- Cystic fibrosis (CF), an inherited disease of the mucus and sweat glands, affects the lungs, pancreas, liver, intestines, sinuses, and sex organs.
- CF was easily diagnosed with a “sweat” test but physicians had few therapies to thin the mucus build-up that occurs in the lungs and digestive tracts of people with the disease.
- Doctors had no effective antibiotics for treating the infections, especially those caused by the bacterium Pseudomonas aeruginosa, which thrive in the mucus in CF patients’ lungs and gradually damage lung tissue.
- Digestive and pancreatic manifestations of the disease frequently resulted in delayed growth and malnutrition.
- In 1962, the predicted median survival for CF patients was about 10 years, with few surviving into their teenage years.
- NIH researchers discovered that the underlying problem in patients with CF was a defect in salt transport through their cell membranes.
- The CF transmembrane conductance regulator (CFTR) gene, which is defective in people with CF, was discovered in 1989.
- Carrier detection and prenatal diagnosis of CF were developed for families with a history of the disease.
- Mouse models of the disease were developed in the early 1990s, but unlike humans, mice without CFTR did not exhibit typical symptoms of CF, including the lung and liver disease that cause the premature mortality seen in humans.
- Wide-ranging research on CF resulted in dramatic improvements in the treatment of the disease, almost quadrupling the median life expectancy to 37 years of age in the U.S. In parts of the world where state-of-the-art medical care is not available, life expectancy remains much lower.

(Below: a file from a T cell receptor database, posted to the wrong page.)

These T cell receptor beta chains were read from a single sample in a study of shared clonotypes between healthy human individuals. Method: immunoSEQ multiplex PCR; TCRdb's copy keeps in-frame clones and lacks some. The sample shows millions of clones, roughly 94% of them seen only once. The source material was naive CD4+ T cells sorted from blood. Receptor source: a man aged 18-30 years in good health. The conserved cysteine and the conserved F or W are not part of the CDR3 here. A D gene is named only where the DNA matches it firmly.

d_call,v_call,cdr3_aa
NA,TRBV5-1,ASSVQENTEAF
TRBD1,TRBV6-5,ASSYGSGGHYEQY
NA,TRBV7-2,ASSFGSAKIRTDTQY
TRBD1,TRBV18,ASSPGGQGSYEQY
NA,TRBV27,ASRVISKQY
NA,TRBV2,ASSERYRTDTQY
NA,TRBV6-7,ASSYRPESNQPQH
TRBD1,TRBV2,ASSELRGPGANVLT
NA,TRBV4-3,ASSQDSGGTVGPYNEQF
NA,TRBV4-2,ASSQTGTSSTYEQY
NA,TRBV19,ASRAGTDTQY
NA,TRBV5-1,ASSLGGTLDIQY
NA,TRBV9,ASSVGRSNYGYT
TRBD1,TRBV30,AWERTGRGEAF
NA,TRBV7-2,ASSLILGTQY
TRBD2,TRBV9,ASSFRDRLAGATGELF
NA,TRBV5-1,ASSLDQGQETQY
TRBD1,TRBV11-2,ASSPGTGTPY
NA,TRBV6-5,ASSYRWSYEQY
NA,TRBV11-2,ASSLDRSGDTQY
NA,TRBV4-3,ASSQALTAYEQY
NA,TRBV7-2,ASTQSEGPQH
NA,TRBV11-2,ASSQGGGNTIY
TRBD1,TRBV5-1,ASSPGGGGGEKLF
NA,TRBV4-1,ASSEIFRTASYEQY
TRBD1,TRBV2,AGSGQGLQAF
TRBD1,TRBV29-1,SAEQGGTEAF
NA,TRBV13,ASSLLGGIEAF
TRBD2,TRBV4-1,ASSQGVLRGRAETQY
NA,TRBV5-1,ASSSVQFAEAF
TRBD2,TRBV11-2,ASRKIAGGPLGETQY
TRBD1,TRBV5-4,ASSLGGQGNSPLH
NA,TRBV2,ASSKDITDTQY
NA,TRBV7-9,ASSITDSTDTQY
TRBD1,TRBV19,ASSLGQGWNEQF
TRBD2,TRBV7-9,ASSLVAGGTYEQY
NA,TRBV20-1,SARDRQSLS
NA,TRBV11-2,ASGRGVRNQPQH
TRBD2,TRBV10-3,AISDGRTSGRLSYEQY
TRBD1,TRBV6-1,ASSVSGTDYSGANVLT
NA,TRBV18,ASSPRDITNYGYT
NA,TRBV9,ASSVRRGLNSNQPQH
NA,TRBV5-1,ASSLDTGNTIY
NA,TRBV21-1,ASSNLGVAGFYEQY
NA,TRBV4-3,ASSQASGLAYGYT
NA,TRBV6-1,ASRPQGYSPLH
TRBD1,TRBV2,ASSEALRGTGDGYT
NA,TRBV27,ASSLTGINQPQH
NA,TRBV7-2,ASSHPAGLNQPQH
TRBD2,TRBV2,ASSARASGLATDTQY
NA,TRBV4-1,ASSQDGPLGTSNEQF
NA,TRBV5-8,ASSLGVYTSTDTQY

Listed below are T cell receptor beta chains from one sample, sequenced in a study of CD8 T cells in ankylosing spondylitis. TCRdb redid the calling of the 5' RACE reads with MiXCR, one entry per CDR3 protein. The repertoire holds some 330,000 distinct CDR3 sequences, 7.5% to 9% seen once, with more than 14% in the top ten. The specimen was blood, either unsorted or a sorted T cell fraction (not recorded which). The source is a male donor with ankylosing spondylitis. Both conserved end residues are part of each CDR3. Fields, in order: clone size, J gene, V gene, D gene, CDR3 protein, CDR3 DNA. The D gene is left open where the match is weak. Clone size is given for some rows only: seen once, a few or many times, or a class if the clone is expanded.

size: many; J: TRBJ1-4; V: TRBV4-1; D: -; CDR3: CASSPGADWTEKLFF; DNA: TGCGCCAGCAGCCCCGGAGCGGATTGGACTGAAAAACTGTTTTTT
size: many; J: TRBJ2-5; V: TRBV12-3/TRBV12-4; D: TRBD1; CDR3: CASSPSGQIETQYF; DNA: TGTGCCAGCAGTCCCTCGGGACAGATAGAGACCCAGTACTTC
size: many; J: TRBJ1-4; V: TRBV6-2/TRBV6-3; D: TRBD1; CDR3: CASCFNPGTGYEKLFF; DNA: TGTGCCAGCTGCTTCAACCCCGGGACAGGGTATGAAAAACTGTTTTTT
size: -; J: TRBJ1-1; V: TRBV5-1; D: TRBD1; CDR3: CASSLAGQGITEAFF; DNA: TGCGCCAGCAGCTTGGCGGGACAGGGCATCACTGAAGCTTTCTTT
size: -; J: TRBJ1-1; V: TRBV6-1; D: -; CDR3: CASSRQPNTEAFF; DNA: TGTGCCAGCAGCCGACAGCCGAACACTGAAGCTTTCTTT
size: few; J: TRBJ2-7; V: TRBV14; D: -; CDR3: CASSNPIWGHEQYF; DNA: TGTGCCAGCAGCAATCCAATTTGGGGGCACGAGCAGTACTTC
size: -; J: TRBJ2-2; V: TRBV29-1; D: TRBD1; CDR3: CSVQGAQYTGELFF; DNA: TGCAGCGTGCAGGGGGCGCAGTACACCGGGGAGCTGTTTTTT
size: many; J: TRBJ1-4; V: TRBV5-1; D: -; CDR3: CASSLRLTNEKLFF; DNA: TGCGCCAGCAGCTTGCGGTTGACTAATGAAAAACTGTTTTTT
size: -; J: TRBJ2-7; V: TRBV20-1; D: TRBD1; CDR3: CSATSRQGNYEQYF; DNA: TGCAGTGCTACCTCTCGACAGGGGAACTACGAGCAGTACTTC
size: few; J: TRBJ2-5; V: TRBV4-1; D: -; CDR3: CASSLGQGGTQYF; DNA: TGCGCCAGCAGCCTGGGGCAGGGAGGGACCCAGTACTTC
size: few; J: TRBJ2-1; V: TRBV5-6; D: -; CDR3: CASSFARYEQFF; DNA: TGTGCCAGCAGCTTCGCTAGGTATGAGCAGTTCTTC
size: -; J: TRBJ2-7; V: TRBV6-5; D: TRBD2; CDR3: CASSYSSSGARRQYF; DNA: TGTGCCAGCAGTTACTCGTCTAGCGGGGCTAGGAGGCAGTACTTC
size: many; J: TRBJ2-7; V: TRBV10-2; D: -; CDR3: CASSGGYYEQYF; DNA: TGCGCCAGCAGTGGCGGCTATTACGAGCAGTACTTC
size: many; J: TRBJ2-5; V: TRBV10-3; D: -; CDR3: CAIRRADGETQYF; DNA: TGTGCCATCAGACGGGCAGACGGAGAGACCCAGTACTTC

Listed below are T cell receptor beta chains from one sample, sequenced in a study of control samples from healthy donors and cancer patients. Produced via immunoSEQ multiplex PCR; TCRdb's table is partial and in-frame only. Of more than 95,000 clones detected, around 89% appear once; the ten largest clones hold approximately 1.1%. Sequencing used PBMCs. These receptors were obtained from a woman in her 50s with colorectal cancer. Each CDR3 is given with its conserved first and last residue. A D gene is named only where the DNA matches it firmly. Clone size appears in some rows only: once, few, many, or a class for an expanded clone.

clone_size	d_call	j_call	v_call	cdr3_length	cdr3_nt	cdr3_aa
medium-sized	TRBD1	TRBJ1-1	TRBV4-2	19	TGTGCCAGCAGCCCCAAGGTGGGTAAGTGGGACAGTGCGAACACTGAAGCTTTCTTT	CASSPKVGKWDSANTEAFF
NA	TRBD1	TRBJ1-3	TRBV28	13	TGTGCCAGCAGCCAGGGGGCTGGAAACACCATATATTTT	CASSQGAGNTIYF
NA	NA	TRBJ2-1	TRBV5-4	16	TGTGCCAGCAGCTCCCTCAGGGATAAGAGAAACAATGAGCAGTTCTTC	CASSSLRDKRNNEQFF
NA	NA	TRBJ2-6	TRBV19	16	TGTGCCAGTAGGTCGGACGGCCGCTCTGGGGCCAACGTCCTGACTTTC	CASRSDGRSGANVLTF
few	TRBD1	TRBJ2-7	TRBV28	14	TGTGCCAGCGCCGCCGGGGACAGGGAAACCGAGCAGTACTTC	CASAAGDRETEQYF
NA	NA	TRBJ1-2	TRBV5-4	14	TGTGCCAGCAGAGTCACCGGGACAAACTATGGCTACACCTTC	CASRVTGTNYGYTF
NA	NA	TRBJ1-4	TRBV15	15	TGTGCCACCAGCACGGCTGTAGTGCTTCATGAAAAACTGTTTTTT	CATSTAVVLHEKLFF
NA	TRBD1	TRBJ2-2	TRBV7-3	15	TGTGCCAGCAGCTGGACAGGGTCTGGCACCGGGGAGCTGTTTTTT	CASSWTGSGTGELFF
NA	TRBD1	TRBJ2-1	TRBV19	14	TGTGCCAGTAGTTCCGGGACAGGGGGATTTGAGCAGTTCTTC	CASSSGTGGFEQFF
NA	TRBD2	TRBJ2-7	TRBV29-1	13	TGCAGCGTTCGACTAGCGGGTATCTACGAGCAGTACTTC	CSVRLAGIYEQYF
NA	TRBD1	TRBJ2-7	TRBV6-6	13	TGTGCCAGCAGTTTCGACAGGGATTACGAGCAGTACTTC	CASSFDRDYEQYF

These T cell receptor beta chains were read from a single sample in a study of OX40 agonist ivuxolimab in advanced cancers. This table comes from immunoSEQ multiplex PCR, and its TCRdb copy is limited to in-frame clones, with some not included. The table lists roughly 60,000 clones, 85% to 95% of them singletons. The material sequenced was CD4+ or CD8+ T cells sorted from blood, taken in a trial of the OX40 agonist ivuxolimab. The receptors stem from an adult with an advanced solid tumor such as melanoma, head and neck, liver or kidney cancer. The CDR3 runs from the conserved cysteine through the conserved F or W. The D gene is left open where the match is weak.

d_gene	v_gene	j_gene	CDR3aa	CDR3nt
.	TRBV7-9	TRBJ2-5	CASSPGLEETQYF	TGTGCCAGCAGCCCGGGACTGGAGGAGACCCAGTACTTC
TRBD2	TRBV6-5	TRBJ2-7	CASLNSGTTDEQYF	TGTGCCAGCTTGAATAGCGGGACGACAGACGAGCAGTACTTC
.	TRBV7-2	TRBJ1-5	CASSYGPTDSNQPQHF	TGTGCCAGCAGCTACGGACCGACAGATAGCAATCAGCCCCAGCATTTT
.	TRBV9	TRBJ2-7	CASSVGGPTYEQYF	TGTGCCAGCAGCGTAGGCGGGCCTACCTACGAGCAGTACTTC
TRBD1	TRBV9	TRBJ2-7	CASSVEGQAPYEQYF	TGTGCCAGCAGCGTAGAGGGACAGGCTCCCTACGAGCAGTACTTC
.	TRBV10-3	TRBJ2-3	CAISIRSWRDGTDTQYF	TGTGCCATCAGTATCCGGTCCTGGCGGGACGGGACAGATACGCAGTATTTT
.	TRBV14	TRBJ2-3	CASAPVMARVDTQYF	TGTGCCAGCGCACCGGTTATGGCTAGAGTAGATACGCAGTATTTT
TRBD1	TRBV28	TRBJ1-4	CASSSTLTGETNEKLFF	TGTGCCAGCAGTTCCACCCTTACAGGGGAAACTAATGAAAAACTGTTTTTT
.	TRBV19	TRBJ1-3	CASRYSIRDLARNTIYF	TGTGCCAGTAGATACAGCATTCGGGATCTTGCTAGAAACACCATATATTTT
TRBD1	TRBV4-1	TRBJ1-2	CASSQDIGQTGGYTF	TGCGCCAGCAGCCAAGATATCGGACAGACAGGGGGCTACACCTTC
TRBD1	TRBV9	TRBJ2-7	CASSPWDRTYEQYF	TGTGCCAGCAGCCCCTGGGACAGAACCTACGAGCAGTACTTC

- Most states conduct newborn screening for CF so that, even before symptoms appear, treatment can be initiated to prevent malnutrition and growth delay.
- Powerful new antibiotics, such as inhaled tobramycin, are much more effective than older drugs for treating Pseudomonas aeruginosa and other devastating bacterial lung infections that frequently develop.
- Other drugs, such as Pulmozyme® and azithromycin, slow the progression of the lung disease associated with CF.
- New mechanical chest physical therapy devices help loosen the mucus and make it easier for patients to clear their lungs.
- Lung transplantation has become an option for some people with CF who have severe lung damage.
- The digestive problems in people with CF can be managed with nutritional therapy, oral pancreatic enzymes, and medications to reduce stomach acid.
- Diabetes in people with CF is now recognized, and effective diabetes therapy is available to improve their health.
- A pig model for CF was developed that may provide a powerful tool for testing new therapeutic strategies. Newborn piglets that lack CFTR have signs similar to those seen in human infants with CF, including abnormalities in the intestines, pancreas, and liver.
- Treatment for CF has greatly extended life expectancy and improved quality of life, but there is no cure. Effective treatment still requires hours of demanding daily therapy.
- New therapeutics are currently in development, some of which may provide a functional CFTR protein in patients with some versions of the gene, potentially eliminating many disease complications and allowing people with the disease to live essentially normal lives.
- Other new therapies may dramatically improve the salt–water balance in patients with CF, allowing them to clear mucus from their lungs and experience fewer infections.
- Gene therapy—insertion of a healthy CFTR gene to act in place of the defective version of the gene—could effectively cure the disease.
- Identification of modifier genes may be used to predict patients who are likely to have more severe lung disease. For example, a gene with variants producing high levels of mannose binding lectin 1 helps protect against CF-related lung infections, while a genetic variation leading to high levels of TGF-beta protein has the opposite effect.
For more information, contact The National Institute of Diabetes and Digestive and Kidney Diseases (NIDDK): NIDDKinquiries@nih.gov
The National Institute of Diabetes and Digestive and Kidney Diseases www.niddk.nih.gov